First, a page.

pinkomelet/iStock via Getty Images Plus
pinkomelet/iStock via Getty Images Plus

Daily life has changed immeasurably since the onset of COVID-19, and one of the ways people have had to adjust is by wearing protective masks out in public places, including in parks and supermarkets. These are an essential part of fighting the spread of the virus, and there are plenty of options for you depending on what you need, whether your situation calls for disposable masks to run quick errands or the more long-lasting KN95 model if you're going to work. Check out some options you can pick up on sale right now.

1. Cotton Face Masks; $20 for 4

Protective Masks with Patterns.
Triple7Deals

This four-pack of washable cotton face masks comes in tie-dye, kids patterns, and even a series of mustache patterns, so you can do your part to mask germs without also covering your personality.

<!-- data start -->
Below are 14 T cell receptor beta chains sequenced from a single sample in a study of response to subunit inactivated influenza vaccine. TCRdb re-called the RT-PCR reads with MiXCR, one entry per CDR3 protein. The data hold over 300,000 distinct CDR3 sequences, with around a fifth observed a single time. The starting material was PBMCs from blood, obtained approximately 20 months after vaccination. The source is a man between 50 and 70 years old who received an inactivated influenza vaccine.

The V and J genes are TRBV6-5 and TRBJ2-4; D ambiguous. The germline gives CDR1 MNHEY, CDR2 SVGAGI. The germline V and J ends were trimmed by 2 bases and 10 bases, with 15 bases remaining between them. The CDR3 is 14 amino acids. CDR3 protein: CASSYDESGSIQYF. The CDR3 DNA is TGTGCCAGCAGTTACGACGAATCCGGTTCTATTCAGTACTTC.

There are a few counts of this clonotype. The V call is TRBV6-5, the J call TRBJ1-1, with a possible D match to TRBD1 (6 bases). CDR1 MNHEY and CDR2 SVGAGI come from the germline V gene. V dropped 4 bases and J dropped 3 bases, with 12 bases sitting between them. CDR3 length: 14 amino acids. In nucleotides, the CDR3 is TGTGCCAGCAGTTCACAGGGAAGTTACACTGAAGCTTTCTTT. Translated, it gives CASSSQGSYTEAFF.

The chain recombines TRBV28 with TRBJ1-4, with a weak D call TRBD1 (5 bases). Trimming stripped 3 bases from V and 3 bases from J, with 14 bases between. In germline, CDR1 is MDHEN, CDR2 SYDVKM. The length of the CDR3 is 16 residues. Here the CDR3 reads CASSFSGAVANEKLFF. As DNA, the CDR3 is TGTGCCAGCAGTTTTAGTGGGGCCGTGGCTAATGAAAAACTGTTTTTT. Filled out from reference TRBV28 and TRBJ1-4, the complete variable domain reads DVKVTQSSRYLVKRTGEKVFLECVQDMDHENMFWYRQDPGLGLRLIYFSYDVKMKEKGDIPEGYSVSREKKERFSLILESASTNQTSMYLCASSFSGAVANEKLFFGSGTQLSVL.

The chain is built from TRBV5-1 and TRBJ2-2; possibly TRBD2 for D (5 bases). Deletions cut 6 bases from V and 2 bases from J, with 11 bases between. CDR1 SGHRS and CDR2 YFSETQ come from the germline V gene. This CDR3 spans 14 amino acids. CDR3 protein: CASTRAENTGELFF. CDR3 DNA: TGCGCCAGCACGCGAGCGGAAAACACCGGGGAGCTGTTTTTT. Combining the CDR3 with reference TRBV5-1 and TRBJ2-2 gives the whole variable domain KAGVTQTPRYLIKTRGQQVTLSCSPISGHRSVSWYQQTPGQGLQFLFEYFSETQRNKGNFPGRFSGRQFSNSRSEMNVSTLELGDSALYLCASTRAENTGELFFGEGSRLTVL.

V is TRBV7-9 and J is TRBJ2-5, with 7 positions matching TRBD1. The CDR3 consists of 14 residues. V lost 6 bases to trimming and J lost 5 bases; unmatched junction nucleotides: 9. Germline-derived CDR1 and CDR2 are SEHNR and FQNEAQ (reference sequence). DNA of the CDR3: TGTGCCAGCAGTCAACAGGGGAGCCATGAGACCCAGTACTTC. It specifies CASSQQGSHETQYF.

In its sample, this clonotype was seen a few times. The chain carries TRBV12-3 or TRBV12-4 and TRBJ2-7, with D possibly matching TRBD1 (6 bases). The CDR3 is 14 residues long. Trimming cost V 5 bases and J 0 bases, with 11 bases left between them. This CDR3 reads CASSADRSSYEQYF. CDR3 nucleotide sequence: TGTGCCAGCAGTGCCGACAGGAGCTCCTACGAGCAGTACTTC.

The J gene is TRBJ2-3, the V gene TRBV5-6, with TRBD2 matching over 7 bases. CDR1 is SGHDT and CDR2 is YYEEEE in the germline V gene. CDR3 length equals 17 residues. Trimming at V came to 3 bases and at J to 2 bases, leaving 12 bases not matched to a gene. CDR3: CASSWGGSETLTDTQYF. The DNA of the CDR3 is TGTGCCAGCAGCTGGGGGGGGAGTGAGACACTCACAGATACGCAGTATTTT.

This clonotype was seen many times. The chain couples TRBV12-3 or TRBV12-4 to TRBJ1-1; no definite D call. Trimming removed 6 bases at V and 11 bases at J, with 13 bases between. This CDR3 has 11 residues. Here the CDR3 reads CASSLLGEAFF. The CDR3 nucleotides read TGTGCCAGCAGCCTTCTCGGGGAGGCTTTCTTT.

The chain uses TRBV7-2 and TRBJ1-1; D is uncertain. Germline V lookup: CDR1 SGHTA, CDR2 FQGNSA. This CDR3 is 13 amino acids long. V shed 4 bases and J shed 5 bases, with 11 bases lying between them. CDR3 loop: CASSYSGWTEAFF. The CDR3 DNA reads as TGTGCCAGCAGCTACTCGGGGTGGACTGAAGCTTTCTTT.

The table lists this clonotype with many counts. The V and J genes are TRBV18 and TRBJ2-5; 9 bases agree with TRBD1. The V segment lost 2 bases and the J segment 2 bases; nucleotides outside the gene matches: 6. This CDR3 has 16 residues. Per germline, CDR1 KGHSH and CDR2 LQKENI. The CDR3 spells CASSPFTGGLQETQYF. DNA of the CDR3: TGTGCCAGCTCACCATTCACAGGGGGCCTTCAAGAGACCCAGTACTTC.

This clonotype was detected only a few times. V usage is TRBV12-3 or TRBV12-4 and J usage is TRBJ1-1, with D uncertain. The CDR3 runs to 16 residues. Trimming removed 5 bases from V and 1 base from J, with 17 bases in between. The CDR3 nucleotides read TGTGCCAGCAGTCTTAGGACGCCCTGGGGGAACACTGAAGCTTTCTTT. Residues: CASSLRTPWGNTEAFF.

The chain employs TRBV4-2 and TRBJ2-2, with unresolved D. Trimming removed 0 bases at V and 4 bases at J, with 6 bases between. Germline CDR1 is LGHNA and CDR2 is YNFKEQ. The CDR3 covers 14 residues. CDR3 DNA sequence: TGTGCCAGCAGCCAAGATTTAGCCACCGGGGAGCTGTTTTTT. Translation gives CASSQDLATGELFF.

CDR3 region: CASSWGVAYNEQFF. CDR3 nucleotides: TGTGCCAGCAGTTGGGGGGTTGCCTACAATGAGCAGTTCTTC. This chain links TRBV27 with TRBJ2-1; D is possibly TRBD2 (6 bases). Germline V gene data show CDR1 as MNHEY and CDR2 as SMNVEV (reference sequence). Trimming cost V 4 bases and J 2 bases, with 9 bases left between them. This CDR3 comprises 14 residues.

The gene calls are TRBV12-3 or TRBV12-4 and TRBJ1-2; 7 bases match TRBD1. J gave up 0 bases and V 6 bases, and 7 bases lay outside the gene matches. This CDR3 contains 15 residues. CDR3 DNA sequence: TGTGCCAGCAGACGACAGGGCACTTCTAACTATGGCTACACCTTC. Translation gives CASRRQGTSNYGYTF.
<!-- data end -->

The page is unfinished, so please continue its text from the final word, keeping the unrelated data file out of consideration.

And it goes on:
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2. CE- and FDA-Approved KN95 Mask; $50 for 10

A woman putting on a protective mask.
BetaFresh

You’ve likely heard about the N95 face mask and its important role in keeping frontline workers safe. Now, you can get a similar model for yourself. The KN95 has a dual particle layer, which can protect you from 99 percent of particles in the air and those around you from 70 percent of the particles you exhale. Nose clips and ear straps provide security and comfort, giving you some much-needed peace of mind.

Buy it: $50 for 10 (50 percent off)

3. Three-Ply Masks; $13 for 10

Woman wearing a three-ply protective mask.
XtremeTime

These three-ply, non-medical, non-woven face masks provide a moisture-proof layer against your face with strong filtering to keep you and everyone around you safe. The middle layer filters non-oily particles in the air and the outer layer works to block visible objects, like droplets.

Buy it: $13 for 10 (50 percent off)

4. Disposable masks; $44 for 50

A batch of disposable masks.
Odash, Inc.

If the thought of reusing the same mask from one outing to the next makes you feel uneasy, there’s a disposable option that doesn’t compromise quality; in fact, it uses the same three-layered and non-woven protection as other masks to keep you safe from airborne particles. Each mask in this pack of 50 can be worn safely for up to 10 hours. Once you're done, safely dispose of it and start your next outing with a new one.